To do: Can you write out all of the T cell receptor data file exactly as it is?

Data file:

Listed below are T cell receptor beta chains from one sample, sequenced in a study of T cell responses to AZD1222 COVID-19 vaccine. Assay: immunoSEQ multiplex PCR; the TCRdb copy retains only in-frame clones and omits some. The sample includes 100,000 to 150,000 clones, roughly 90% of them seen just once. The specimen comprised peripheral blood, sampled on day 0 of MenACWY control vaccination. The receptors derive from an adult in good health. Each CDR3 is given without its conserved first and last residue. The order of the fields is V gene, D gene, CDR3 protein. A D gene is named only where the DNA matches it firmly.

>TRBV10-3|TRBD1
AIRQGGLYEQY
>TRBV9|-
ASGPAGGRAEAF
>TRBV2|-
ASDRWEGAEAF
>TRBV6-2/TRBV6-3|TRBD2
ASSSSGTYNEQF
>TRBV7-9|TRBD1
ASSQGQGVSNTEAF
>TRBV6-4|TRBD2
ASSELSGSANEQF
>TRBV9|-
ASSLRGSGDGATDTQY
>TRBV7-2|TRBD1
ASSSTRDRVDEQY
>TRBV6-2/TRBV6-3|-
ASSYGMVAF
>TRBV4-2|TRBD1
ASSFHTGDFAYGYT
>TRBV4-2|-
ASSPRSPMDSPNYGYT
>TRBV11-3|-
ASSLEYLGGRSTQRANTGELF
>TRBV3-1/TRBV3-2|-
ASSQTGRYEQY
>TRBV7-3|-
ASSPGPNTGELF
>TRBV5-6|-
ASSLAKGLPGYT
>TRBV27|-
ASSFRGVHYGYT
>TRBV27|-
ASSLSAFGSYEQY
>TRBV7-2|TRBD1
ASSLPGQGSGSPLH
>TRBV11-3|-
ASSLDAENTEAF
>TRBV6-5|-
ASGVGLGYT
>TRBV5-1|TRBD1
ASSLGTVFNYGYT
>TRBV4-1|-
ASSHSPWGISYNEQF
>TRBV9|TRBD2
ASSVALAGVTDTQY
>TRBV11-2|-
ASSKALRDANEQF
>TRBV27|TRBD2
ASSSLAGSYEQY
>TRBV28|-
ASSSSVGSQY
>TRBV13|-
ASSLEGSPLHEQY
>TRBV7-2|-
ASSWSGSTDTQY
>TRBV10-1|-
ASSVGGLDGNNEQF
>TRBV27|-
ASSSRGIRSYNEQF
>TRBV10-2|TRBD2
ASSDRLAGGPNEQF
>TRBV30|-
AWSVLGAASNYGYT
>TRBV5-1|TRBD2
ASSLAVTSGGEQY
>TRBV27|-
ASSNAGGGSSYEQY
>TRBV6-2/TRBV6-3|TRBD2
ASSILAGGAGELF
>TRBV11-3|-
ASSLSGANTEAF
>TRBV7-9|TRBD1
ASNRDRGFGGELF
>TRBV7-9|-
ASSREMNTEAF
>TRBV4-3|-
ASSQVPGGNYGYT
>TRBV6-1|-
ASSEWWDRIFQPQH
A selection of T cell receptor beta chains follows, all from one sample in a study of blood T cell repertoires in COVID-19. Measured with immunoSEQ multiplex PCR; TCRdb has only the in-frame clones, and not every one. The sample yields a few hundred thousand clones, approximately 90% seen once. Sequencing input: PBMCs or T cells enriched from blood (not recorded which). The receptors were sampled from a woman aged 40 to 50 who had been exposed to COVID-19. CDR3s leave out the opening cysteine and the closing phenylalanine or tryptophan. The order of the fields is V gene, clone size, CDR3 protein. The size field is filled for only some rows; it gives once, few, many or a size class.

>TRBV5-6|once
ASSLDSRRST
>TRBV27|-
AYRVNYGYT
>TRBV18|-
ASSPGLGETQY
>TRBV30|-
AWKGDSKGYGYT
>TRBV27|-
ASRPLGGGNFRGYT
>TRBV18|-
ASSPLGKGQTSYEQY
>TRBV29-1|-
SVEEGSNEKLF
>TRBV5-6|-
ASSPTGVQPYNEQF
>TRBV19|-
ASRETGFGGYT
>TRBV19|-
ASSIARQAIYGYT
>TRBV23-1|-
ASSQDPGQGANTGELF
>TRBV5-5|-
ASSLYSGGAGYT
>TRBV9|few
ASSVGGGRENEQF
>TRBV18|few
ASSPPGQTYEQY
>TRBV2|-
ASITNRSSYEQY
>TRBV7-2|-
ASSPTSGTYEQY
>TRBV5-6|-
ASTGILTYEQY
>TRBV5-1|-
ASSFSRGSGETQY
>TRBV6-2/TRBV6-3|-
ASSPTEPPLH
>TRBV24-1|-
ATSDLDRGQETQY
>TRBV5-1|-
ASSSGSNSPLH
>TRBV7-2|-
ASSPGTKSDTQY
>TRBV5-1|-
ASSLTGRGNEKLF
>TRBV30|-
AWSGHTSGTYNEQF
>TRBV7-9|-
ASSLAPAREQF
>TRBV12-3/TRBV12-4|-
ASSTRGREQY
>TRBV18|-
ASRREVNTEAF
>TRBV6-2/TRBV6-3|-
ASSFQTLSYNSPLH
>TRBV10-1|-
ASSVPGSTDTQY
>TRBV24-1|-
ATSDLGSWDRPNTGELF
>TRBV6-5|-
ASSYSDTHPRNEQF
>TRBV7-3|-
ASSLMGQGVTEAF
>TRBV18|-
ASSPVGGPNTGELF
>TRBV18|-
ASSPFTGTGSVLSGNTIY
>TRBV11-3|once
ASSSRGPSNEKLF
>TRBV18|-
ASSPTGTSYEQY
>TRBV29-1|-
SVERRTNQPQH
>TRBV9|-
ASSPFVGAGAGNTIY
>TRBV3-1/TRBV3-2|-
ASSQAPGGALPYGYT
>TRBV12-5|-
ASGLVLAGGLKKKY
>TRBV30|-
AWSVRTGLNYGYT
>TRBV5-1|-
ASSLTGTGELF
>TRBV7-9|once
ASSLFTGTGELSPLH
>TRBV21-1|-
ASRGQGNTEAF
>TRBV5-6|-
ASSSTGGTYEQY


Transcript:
Listed below are T cell receptor beta chains from one sample, sequenced in a study of T cell responses to AZD1222 COVID-19 vaccine. Assay: immunoSEQ multiplex PCR; the TCRdb copy retains only in-frame clones and omits some. The sample includes 100,000 to 150,000 clones, roughly 90% of them seen just once. The specimen comprised peripheral blood, sampled on day 0 of MenACWY control vaccination. The receptors derive from an adult in good health. Each CDR3 is given without its conserved first and last residue. The order of the fields is V gene, D gene, CDR3 protein. A D gene is named only where the DNA matches it firmly.

>TRBV10-3|TRBD1
AIRQGGLYEQY
>TRBV9|-
ASGPAGGRAEAF
>TRBV2|-
ASDRWEGAEAF
>TRBV6-2/TRBV6-3|TRBD2
ASSSSGTYNEQF
>TRBV7-9|TRBD1
ASSQGQGVSNTEAF
>TRBV6-4|TRBD2
ASSELSGSANEQF
>TRBV9|-
ASSLRGSGDGATDTQY
>TRBV7-2|TRBD1
ASSSTRDRVDEQY
>TRBV6-2/TRBV6-3|-
ASSYGMVAF
>TRBV4-2|TRBD1
ASSFHTGDFAYGYT
>TRBV4-2|-
ASSPRSPMDSPNYGYT
>TRBV11-3|-
ASSLEYLGGRSTQRANTGELF
>TRBV3-1/TRBV3-2|-
ASSQTGRYEQY
>TRBV7-3|-
ASSPGPNTGELF
>TRBV5-6|-
ASSLAKGLPGYT
>TRBV27|-
ASSFRGVHYGYT
>TRBV27|-
ASSLSAFGSYEQY
>TRBV7-2|TRBD1
ASSLPGQGSGSPLH
>TRBV11-3|-
ASSLDAENTEAF
>TRBV6-5|-
ASGVGLGYT
>TRBV5-1|TRBD1
ASSLGTVFNYGYT
>TRBV4-1|-
ASSHSPWGISYNEQF
>TRBV9|TRBD2
ASSVALAGVTDTQY
>TRBV11-2|-
ASSKALRDANEQF
>TRBV27|TRBD2
ASSSLAGSYEQY
>TRBV28|-
ASSSSVGSQY
>TRBV13|-
ASSLEGSPLHEQY
>TRBV7-2|-
ASSWSGSTDTQY
>TRBV10-1|-
ASSVGGLDGNNEQF
>TRBV27|-
ASSSRGIRSYNEQF
>TRBV10-2|TRBD2
ASSDRLAGGPNEQF
>TRBV30|-
AWSVLGAASNYGYT
>TRBV5-1|TRBD2
ASSLAVTSGGEQY
>TRBV27|-
ASSNAGGGSSYEQY
>TRBV6-2/TRBV6-3|TRBD2
ASSILAGGAGELF
>TRBV11-3|-
ASSLSGANTEAF
>TRBV7-9|TRBD1
ASNRDRGFGGELF
>TRBV7-9|-
ASSREMNTEAF
>TRBV4-3|-
ASSQVPGGNYGYT
>TRBV6-1|-
ASSEWWDRIFQPQH
A selection of T cell receptor beta chains follows, all from one sample in a study of blood T cell repertoires in COVID-19. Measured with immunoSEQ multiplex PCR; TCRdb has only the in-frame clones, and not every one. The sample yields a few hundred thousand clones, approximately 90% seen once. Sequencing input: PBMCs or T cells enriched from blood (not recorded which). The receptors were sampled from a woman aged 40 to 50 who had been exposed to COVID-19. CDR3s leave out the opening cysteine and the closing phenylalanine or tryptophan. The order of the fields is V gene, clone size, CDR3 protein. The size field is filled for only some rows; it gives once, few, many or a size class.

>TRBV5-6|once
ASSLDSRRST
>TRBV27|-
AYRVNYGYT
>TRBV18|-
ASSPGLGETQY
>TRBV30|-
AWKGDSKGYGYT
>TRBV27|-
ASRPLGGGNFRGYT
>TRBV18|-
ASSPLGKGQTSYEQY
>TRBV29-1|-
SVEEGSNEKLF
>TRBV5-6|-
ASSPTGVQPYNEQF
>TRBV19|-
ASRETGFGGYT
>TRBV19|-
ASSIARQAIYGYT
>TRBV23-1|-
ASSQDPGQGANTGELF
>TRBV5-5|-
ASSLYSGGAGYT
>TRBV9|few
ASSVGGGRENEQF
>TRBV18|few
ASSPPGQTYEQY
>TRBV2|-
ASITNRSSYEQY
>TRBV7-2|-
ASSPTSGTYEQY
>TRBV5-6|-
ASTGILTYEQY
>TRBV5-1|-
ASSFSRGSGETQY
>TRBV6-2/TRBV6-3|-
ASSPTEPPLH
>TRBV24-1|-
ATSDLDRGQETQY
>TRBV5-1|-
ASSSGSNSPLH
>TRBV7-2|-
ASSPGTKSDTQY
>TRBV5-1|-
ASSLTGRGNEKLF
>TRBV30|-
AWSGHTSGTYNEQF
>TRBV7-9|-
ASSLAPAREQF
>TRBV12-3/TRBV12-4|-
ASSTRGREQY
>TRBV18|-
ASRREVNTEAF
>TRBV6-2/TRBV6-3|-
ASSFQTLSYNSPLH
>TRBV10-1|-
ASSVPGSTDTQY
>TRBV24-1|-
ATSDLGSWDRPNTGELF
>TRBV6-5|-
ASSYSDTHPRNEQF
>TRBV7-3|-
ASSLMGQGVTEAF
>TRBV18|-
ASSPVGGPNTGELF
>TRBV18|-
ASSPFTGTGSVLSGNTIY
>TRBV11-3|once
ASSSRGPSNEKLF
>TRBV18|-
ASSPTGTSYEQY
>TRBV29-1|-
SVERRTNQPQH
>TRBV9|-
ASSPFVGAGAGNTIY
>TRBV3-1/TRBV3-2|-
ASSQAPGGALPYGYT
>TRBV12-5|-
ASGLVLAGGLKKKY
>TRBV30|-
AWSVRTGLNYGYT
>TRBV5-1|-
ASSLTGTGELF
>TRBV7-9|once
ASSLFTGTGELSPLH
>TRBV21-1|-
ASRGQGNTEAF
>TRBV5-6|-
ASSSTGGTYEQY